Treatment of cartilage defects is still challenging, primarily because of the poor self-healing capacity of articular cartilage. Gene therapy approaches have gained considerable attention, but, depending on the vector system used, they can lead to either limited or unrestrained gene expression, and therefore regulation of gene expression is necessary. This study was undertaken to construct an efficient tetracycline (Tet)–regulated, lentivirally mediated system for the expression of growth factor bone morphogenetic protein 2 (BMP-2) in primary rabbit chondrocytes that will allow for the induction and termination of growth factor gene expression once cartilage regeneration is complete.


Chondrogenic ATDC5 cells and primary rabbit chondrocytes were lentivirally transduced with different tetracycline-on (Tet-On)–regulated, self-inactivating vectors for the induction of expression of enhanced green fluorescent protein (eGFP) or BMP-2, using either a 1-vector system or a 2-vector system.


Expression of eGFP was induced on ATDC5 cells and chondrocytes. The highest induction rate and highest level of gene expression were reached when the spleen focus-forming virus long terminal repeat promoter was used to drive the reverse transactivator expression, after the addition of doxycycline, in chondrocytes. An up to 20-fold induction of Tet-mediated BMP-2 expression was observed on ATDC5 cells. The extent of induction and expression level of BMP-2 in chondrocytes were similar between the 1-vector system– and 2-vector system–infected cells (mean ± SD 15.5 ± 1.1 ng/ml and 14.6 ± 0.4 ng/ml, respectively). In addition, prolonged induction and switching-off of BMP-2 expression, as well as repeated induction, were demonstrated. Production of proteoglycans, as shown by Alcian blue staining, demonstrated the functionality of the lentivirally expressed BMP-2 under induced conditions.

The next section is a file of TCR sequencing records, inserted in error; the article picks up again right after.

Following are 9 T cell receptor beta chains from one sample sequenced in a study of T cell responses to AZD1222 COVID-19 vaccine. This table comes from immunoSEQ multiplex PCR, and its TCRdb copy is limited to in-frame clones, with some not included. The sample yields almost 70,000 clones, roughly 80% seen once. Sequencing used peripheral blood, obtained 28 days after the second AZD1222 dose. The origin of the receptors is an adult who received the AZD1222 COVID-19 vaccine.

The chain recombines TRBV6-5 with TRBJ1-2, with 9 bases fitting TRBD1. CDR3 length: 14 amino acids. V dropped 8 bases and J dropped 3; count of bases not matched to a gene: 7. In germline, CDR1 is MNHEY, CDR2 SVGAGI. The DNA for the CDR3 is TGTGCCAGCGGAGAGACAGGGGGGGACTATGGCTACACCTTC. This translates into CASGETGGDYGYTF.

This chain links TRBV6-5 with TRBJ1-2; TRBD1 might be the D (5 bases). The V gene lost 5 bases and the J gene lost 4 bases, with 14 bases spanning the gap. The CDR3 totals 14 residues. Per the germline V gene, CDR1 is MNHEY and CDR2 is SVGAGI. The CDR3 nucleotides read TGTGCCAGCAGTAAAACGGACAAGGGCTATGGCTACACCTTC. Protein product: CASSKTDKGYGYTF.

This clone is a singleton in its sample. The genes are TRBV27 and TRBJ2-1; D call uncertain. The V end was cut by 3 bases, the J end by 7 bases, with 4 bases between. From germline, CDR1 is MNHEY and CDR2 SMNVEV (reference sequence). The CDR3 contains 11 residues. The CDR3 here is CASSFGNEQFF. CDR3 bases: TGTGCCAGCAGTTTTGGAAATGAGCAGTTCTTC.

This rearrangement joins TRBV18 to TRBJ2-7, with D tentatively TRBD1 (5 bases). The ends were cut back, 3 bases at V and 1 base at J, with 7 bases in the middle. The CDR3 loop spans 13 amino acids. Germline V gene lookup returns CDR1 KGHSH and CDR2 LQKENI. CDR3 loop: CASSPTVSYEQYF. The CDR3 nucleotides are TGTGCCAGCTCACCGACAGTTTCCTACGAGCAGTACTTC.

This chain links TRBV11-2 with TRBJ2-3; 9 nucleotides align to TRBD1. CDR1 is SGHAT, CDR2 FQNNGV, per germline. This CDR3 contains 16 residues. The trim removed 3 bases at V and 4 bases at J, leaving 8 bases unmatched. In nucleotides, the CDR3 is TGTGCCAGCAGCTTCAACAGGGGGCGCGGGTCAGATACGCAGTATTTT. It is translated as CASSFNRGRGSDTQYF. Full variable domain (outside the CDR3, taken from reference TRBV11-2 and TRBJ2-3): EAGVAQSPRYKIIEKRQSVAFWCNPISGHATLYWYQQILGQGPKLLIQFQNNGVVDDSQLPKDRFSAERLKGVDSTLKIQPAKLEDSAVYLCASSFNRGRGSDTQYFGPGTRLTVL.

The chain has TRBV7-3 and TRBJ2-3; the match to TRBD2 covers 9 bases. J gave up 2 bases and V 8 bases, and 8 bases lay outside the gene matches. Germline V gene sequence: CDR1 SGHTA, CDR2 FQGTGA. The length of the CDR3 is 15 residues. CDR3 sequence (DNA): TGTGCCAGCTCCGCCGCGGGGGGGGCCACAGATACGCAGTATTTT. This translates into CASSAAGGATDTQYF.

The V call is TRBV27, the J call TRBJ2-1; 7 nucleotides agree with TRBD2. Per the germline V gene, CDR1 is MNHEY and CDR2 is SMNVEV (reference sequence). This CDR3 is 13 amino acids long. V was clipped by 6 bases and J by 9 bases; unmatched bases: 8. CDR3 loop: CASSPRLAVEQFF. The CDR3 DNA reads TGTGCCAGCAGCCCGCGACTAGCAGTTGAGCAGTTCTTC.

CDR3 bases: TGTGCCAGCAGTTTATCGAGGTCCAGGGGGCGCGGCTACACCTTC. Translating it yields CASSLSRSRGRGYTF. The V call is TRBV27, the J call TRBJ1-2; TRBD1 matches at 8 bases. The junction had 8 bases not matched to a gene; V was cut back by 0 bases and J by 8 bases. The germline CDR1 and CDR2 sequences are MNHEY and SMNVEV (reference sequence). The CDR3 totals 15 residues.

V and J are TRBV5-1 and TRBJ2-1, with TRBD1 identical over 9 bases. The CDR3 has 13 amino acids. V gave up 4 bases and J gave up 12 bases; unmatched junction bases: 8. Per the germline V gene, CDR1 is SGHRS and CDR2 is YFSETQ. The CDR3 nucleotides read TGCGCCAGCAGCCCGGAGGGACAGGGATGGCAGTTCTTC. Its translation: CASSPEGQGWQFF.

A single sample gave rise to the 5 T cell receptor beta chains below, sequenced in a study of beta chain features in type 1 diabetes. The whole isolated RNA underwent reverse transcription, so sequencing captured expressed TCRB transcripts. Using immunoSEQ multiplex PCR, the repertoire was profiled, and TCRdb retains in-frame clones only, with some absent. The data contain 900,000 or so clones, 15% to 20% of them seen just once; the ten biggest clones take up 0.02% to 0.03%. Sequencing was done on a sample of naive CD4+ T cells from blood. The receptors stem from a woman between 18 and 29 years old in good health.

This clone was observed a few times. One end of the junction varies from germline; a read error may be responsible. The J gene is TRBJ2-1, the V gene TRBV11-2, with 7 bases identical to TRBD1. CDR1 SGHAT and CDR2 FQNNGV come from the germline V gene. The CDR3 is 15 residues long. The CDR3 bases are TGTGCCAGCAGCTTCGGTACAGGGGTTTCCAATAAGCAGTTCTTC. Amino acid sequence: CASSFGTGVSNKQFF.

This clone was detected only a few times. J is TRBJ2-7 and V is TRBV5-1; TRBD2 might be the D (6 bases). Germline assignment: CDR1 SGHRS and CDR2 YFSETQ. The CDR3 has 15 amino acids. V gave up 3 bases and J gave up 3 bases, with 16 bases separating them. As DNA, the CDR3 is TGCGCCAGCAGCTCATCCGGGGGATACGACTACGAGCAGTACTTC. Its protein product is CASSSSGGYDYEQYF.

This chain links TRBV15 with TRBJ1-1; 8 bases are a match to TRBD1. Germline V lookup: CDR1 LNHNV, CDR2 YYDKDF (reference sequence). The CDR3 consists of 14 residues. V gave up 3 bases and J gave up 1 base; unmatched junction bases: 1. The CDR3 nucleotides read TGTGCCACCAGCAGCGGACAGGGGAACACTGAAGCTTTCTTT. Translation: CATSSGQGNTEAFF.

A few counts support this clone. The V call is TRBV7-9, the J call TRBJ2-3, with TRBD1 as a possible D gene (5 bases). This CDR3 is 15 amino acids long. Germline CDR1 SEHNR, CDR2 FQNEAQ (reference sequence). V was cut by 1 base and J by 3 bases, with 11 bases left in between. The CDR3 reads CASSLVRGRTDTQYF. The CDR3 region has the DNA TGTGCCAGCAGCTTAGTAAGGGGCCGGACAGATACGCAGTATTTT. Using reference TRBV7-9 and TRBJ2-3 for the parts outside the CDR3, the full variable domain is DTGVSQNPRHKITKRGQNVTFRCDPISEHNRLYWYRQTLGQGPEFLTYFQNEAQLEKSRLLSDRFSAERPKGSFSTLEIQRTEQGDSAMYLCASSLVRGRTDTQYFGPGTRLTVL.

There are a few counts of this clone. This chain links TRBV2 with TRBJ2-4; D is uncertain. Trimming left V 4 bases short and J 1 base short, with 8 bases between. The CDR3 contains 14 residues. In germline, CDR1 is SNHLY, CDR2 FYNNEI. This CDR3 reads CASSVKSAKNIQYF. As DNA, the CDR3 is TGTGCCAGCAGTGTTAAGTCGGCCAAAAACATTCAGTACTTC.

The lentivirally mediated Tet-On system is an effective strategy for efficient, repeatedly inducible expression of BMP-2 in primary rabbit chondrocytes. Therefore, use of this system in in vivo experiments may be a promising approach as a treatment strategy for cartilage defects.